One government scheme that many may have forgotten about as Covid-19 walked into town is KwiwBuild, the Government will face some difficult decisions about the shape and direction of the KiwiBuild scheme as we emerge from a post lockdown world.
One undeniable impact on kwiwbuild with be prices – both in the market itself, as well as the cost of actual building supplies and contractors.
As the market slowly kicks back into life in level three, most experts have stated that is likely that prices will be down compared to where they were pre-lockdown, But it could be several months before we know by how much, and even longer before we can plot a likely course for prices in the future as there is uncertainty if the effects will be short-lived, if prices will return to pre-lockdown levels or if the impact will be larger.
Experts predict that this uncertainty could affect KiwiBuild as it works in conjunction with private developers to bring projects to market, Although KiwiBuild can assist those projects get off the ground by providing an underwrite agreement where the developer can provide a specified number of lower-priced homes that are reserved for first home buyers, the developer and their financiers will still need to be confident that they will be able to sell the rest of the homes on the open market and make a profit if the development is to proceed.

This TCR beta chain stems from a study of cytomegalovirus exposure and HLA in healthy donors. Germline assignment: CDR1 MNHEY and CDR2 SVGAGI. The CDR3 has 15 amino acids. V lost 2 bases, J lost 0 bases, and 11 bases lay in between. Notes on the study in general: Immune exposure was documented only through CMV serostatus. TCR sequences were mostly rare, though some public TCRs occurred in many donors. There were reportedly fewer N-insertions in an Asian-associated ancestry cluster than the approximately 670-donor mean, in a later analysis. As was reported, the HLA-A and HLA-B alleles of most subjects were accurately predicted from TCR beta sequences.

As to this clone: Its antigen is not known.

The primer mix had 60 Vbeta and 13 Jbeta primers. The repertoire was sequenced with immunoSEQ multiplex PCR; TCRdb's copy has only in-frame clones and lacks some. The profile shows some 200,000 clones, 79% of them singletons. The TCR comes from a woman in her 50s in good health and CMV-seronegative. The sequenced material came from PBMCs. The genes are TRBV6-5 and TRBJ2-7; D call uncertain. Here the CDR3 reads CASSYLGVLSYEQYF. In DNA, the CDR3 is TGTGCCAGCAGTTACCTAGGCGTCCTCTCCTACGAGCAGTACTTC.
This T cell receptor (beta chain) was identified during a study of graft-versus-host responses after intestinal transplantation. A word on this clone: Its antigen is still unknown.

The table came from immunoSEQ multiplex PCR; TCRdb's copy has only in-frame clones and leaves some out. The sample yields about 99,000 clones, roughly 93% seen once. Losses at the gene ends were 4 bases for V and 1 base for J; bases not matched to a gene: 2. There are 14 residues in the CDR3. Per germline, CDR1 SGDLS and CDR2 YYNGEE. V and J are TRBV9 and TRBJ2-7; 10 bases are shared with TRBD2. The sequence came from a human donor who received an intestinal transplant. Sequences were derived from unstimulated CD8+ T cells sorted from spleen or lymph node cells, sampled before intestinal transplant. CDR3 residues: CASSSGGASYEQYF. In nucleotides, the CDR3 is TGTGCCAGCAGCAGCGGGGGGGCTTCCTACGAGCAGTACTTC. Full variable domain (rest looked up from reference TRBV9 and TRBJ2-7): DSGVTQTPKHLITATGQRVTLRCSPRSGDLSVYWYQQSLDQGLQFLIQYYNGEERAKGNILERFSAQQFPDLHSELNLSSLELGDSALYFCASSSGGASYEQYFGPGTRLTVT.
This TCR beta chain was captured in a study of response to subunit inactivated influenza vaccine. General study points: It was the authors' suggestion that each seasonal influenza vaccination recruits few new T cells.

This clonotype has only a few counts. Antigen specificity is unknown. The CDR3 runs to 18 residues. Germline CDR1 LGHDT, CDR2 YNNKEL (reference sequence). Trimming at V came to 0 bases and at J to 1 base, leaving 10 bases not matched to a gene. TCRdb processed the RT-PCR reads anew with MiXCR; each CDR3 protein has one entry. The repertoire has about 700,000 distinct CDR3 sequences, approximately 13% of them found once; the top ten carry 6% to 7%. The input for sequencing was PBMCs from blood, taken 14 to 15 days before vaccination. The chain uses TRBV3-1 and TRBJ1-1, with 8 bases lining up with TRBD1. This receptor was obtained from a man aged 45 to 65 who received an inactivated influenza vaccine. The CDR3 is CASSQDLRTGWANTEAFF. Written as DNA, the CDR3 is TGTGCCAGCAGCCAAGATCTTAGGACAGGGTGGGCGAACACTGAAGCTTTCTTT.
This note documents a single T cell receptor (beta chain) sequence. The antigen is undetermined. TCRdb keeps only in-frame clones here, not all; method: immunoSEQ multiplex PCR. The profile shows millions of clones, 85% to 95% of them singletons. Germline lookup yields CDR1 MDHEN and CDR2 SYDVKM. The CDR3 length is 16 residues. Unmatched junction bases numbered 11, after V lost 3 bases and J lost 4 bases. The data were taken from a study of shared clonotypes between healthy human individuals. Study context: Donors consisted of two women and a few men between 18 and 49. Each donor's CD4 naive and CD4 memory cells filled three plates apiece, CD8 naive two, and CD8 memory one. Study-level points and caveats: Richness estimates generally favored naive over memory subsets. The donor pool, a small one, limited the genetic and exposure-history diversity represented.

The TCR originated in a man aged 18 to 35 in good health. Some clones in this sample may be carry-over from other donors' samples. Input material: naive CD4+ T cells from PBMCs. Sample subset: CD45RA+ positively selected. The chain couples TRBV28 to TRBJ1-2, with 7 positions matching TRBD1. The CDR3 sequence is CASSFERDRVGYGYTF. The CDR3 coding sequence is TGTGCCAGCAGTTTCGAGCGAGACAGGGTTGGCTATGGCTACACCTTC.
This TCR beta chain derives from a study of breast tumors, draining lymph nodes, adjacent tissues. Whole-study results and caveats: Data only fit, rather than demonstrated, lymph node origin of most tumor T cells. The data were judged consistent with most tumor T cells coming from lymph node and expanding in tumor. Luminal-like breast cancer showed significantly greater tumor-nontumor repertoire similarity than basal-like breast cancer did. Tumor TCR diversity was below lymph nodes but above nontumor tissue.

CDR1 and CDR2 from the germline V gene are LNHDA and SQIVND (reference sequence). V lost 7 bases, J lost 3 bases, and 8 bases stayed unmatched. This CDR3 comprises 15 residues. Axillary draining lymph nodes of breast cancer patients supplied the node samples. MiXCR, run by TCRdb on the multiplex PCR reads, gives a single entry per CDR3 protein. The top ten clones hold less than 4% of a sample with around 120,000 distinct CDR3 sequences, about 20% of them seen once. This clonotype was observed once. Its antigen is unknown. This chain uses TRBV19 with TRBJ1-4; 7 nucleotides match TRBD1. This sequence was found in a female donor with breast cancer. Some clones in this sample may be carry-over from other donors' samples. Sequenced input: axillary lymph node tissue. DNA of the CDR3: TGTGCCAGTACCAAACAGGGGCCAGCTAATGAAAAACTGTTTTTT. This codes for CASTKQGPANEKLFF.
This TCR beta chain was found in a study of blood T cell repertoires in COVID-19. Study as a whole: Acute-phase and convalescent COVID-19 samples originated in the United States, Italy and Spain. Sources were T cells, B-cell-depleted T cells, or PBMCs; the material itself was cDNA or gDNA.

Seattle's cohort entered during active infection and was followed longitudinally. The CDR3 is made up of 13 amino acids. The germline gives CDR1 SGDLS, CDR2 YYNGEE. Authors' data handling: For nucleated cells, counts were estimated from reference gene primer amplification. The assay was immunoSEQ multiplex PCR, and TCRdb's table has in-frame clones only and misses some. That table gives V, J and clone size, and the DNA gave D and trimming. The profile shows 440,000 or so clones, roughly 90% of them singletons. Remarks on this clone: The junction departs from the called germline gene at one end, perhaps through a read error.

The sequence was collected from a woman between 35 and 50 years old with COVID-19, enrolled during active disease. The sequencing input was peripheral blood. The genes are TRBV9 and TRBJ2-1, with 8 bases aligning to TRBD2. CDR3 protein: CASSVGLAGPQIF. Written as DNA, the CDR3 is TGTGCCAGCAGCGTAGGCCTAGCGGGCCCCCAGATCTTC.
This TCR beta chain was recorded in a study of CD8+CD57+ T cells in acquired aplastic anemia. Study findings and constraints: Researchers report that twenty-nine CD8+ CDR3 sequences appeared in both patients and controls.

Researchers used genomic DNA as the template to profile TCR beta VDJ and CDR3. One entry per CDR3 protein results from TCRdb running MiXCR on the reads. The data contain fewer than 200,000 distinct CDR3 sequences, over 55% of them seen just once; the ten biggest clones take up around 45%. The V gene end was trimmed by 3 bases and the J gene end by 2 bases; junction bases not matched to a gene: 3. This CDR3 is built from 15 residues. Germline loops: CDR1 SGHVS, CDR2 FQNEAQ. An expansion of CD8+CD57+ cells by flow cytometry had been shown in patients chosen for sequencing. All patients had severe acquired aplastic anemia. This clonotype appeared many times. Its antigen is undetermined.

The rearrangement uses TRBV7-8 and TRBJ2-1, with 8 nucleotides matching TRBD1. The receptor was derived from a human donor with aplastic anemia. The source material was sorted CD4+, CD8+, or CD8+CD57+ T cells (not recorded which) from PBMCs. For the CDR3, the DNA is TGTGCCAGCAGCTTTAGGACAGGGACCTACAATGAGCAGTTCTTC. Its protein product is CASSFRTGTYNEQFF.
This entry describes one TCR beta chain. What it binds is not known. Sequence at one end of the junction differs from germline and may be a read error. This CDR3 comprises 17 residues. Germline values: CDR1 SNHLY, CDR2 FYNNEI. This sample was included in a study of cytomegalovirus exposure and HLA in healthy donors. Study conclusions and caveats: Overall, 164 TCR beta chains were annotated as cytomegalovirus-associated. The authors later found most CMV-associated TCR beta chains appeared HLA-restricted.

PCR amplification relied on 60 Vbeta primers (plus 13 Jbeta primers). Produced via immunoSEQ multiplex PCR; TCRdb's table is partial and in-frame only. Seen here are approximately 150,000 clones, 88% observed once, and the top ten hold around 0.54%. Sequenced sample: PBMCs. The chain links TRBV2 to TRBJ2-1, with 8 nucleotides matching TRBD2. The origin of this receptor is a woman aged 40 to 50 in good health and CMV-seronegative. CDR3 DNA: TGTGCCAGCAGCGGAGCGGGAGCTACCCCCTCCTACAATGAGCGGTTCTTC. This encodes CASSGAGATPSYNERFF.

And as we head to election month, Kiwibuild and housing will be a hot topic for the government, especially with big projects such as the plan to build around 3000 homes on land that was formerly part of the Unitec campus in the Auckland suburb of Mt Albert. This project was first announced just over two years ago, and promised a mix of social housing that would be rented to people on low incomes via the Government’s housing agency Kainga Ora, KiwiBuild homes reserved for first home buyers, and homes that would be sold on the open market – but we have heard very little about it since.
The building and construction sector also has some uncertainty in it’s immediate future, with building supplies expected to spike as demand on construction becomes high. Experts have predicted that some projects will be put on the back burner as delays and shortages in supplies impact the sector, but Kelvin Davidson, senior economist of CoreLogic, hopes delays may ease the price of the overall costs, ”In turn, a decline in activity will ease the pressures on capacity and labour, eventually flowing through to reduced cost pressures.”